Leonardo da Vinci was one of the greatest painters of all time. His “greatest hits” include the Mona Lisa, The Last Supper and Vitruvian Man, that instantly recognizable drawing of a naked man standing with outstretched arms inside a square inside a circle. But he was much more than just a painter. He pioneered the study of human anatomy. Throughout his life he dissected corpses and completed accurate, illustrative drawings. Leonardo was also an engineer who designed everything from large water projects to weapons. He studied mathematics and was able to depict numerical concepts in visual form. He invented and played various musical instruments. He also designed elaborate theatrical spectacles, which we can only imagine today based on existing written descriptions.
Leonardo was born in 1452 in the small town of Vinci, Italy, which was near Florence, which was a center of the arts at the time. He was born out of wedlock. His father was a notary, which was an important profession at the time. Being born to parents who were not married was not a source of public shame then, but because Leonardo was of illegitimate birth he was not able to follow in his father’s career path. But this might have been more a blessing than a curse for a gifted youngster who exhibited much talent as an artist. As a teen-ager Leonardo went to Florence and became an apprentice in the studio of Verrocchio, who was an established artist. At the time, art was more of a team effort, where paintings were commissioned and painted by an artist assisted by numerous apprentices. Eventually Leonardo was able to branch out on his own and received support from various patrons, including the wealthy Medici family, and the politically powerful Francesco Sforza and Cesare Borgia. In addition to Florence, Leonardo also lived and worked in Milan, Venice and Rome. He spent the final part of his life in France, where he was part of the court of King Francis I, who put him up in a nice house. Leonardo died in 1519, and one account says that he was being cradled in the king’s arms as he passed away, although that story might be more legend than fact.
Leonardo’s most defining characteristic, which he had throughout his life, was intense curiosity about the world and everything in it. Throughout his life he kept notebooks, pages and pages of notebooks, in which he documented what he learned, sketched out his drawings and even wrote down shopping and to-do lists.
This is all according to “Leonardo Da Vinci,” the 500-page illustrated biography by Walter Isaacson that was published in 2017. This was a pleasure to read. This is the third biography I have read by Isaacson, who is a historian and former editor of Time magazine. I previously read his excellent books on Benjamin Franklin and Albert Einstein. He also wrote biographies of Steve Jobs and Henry Kissinger that I have not read.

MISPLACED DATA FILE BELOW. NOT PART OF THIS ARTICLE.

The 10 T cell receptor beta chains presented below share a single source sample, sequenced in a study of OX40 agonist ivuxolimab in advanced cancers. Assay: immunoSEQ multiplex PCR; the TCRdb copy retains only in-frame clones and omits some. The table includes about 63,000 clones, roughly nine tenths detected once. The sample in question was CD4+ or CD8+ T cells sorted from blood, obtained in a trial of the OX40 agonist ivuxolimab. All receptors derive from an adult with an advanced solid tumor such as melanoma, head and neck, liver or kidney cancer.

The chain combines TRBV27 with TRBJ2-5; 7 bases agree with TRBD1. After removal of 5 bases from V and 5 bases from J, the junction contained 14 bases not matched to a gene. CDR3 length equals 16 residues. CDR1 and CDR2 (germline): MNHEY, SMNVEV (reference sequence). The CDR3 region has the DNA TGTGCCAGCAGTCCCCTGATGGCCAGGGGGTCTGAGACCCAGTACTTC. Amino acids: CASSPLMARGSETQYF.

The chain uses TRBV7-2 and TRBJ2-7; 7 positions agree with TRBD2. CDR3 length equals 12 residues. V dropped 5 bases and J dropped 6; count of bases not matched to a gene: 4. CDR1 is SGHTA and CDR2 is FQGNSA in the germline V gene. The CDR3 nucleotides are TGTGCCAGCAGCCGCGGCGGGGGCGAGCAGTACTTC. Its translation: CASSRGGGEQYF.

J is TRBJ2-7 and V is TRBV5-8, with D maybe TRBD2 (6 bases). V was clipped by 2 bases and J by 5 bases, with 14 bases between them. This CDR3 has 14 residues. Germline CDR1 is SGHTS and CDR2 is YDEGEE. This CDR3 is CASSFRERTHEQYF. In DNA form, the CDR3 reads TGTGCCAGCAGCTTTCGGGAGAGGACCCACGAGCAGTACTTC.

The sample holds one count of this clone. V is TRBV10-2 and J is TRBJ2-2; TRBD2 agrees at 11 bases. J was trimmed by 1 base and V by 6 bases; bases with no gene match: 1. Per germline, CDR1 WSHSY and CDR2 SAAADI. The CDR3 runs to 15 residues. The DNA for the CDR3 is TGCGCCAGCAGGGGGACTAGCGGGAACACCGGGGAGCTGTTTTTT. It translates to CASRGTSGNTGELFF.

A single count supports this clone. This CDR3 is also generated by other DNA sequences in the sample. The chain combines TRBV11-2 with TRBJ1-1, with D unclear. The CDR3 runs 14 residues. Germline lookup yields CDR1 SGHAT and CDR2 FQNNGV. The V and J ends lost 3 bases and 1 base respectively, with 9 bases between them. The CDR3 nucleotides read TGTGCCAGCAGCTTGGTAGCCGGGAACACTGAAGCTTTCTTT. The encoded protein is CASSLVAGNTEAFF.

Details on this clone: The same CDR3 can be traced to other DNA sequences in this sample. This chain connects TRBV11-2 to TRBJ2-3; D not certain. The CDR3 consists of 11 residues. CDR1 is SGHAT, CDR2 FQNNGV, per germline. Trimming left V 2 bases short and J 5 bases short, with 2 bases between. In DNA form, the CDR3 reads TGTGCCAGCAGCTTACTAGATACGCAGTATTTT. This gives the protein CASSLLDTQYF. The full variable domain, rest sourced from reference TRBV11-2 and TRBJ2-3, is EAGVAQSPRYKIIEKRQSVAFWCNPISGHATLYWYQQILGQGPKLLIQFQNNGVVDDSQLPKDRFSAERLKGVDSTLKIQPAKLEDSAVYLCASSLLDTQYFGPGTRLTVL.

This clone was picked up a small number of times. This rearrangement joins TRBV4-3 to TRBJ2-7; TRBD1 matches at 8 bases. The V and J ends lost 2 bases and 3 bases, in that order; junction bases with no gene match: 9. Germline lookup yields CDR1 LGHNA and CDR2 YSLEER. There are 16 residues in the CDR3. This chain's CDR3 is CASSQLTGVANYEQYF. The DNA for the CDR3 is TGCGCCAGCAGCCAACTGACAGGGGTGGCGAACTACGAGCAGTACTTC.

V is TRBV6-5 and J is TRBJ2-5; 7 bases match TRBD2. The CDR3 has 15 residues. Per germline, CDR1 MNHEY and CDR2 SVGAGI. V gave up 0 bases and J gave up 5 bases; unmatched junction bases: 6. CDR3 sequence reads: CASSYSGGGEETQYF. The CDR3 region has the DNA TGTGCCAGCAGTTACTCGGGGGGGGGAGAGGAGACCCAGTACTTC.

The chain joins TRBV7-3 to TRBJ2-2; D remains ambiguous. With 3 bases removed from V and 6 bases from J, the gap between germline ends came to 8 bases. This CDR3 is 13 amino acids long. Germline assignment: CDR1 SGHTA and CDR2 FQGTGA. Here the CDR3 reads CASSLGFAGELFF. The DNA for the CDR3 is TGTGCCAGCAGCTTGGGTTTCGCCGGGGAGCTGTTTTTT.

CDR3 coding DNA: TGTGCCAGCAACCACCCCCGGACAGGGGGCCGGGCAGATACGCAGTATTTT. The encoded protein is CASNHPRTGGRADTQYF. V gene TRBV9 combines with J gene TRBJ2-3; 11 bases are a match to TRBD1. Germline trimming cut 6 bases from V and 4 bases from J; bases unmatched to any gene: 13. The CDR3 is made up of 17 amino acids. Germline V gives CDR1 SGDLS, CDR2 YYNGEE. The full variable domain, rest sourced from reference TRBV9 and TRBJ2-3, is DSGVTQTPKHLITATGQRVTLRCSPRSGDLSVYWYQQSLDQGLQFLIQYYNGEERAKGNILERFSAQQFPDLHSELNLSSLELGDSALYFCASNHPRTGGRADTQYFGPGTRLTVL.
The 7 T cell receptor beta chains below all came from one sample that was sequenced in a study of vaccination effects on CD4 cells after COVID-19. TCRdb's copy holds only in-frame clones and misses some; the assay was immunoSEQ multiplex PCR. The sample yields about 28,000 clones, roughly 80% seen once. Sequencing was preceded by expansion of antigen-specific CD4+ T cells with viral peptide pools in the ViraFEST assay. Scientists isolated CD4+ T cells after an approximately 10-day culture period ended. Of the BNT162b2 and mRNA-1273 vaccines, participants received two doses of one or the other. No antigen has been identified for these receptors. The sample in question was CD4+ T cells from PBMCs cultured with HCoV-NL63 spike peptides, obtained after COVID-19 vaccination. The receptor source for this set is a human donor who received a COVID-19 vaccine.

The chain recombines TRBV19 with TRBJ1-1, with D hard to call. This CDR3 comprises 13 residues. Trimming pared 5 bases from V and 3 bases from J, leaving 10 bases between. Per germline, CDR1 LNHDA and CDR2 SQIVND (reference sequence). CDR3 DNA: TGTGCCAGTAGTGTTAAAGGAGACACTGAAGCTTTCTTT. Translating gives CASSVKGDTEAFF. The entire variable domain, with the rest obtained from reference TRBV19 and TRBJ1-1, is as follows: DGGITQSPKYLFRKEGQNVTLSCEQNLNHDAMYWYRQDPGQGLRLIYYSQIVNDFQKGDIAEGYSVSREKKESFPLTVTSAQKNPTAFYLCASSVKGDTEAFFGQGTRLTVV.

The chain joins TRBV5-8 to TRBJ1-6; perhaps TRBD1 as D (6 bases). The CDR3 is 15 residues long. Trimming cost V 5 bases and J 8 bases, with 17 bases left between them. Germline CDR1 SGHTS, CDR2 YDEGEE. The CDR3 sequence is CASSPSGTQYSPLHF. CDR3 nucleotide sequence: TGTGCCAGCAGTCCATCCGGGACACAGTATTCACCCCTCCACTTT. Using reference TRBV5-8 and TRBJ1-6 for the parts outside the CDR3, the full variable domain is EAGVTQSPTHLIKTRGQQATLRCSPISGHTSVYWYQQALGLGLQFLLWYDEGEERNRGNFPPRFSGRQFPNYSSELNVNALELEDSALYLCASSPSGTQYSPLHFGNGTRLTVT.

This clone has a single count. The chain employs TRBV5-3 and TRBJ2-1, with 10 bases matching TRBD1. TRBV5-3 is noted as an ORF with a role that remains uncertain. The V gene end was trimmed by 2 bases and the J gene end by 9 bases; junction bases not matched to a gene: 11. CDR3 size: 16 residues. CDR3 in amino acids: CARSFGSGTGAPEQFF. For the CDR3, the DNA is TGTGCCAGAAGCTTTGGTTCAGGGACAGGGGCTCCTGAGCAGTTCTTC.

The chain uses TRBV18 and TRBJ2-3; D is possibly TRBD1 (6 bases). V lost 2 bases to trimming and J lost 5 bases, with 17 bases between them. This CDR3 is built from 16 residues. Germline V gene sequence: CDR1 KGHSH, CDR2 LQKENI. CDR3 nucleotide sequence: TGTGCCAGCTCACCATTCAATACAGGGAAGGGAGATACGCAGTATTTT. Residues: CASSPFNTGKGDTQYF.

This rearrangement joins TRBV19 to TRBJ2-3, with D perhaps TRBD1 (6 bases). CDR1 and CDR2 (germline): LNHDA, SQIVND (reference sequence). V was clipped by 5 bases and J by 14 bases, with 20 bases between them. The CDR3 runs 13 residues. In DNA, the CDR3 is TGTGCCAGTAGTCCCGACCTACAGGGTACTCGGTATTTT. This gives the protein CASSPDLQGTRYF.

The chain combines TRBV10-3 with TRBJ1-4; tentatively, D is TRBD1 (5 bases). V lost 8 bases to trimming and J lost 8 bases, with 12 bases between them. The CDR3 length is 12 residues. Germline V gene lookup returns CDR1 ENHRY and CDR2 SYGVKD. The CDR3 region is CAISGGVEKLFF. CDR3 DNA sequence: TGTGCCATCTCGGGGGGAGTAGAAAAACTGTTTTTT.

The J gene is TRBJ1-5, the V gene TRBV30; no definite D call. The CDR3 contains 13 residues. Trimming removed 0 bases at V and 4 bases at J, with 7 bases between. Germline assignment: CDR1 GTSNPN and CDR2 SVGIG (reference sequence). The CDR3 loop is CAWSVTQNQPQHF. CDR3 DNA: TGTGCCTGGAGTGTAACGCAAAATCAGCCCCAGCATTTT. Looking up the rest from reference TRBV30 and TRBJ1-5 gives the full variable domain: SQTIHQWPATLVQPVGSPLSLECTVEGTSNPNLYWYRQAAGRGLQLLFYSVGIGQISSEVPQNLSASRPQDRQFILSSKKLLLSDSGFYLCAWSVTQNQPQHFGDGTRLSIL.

Here are a few more notes about Leonardo:
- He had his own peculiar style of writing, in mirror text from right to left. All of his notebooks are written in this manner.
- Leonardo is thought of as an old, bearded man with thick eyebrows and deep wrinkles, but when he was young he was handsome and muscular.
- He dressed in a flamboyant manner.
- He had a younger male lover, whom he depicted in many of his drawings.
- According to the author, Leonardo was not troubled in the least with his sexual orientation.
- Later in life Leonardo developed a strong relationship with another younger male companion, who was probably more of a secretary.
- Sigmund Freud wrote a major psychological study of Leonardo that Isaacson dismisses as bunk.
- Many of Leonardo’s works were abandoned, lost to the ravages of time or were unrealized, including a massive monument of a horse, which was to be erected in Milan. Today a version of that monument, known as The American Horse, can be seen at the Frederik Meijer Gardens and Sculpture Park in Grand Rapids, Michigan.
- Leonardo crossed paths with another artistic genius, Michelangelo. But while Michelangelo focused on distinct lines in his paintings, Leonardo focused on the shadows. Leonardo’s technique is known as “sfumato,” or smoke, as exhibited most prominently in the Mona Lisa.
- Leonardo had the Mona Lisa with him until the end of his life, and he probably considered it unfinished.
- In 2017, the same year this biography was published, the artist’s recently discovered “Salvator Mundi” painting of Christ holding an orb was sold at auction for $450 million!
As I mentioned, this was a fascinating book to read. But it is also a wonderful book to simply hold and look at. For anyone interested in getting a copy I would recommend purchasing the hardcover, which includes beautifully reproduced color images of his paintings and major drawings. Sometimes I spent just as much time looking at the various paintings and drawings as reading about them.
Clint Hill was a Secret Service agent assigned to protect Jacqueline Kennedy. He’s the one who jumped on the back of the car in Dallas. He’s done a number of television interviews over the years, and he also wrote a few books about his experiences, including “Mrs. Kennedy and Me,” about the four years he spent with the first lady and her family.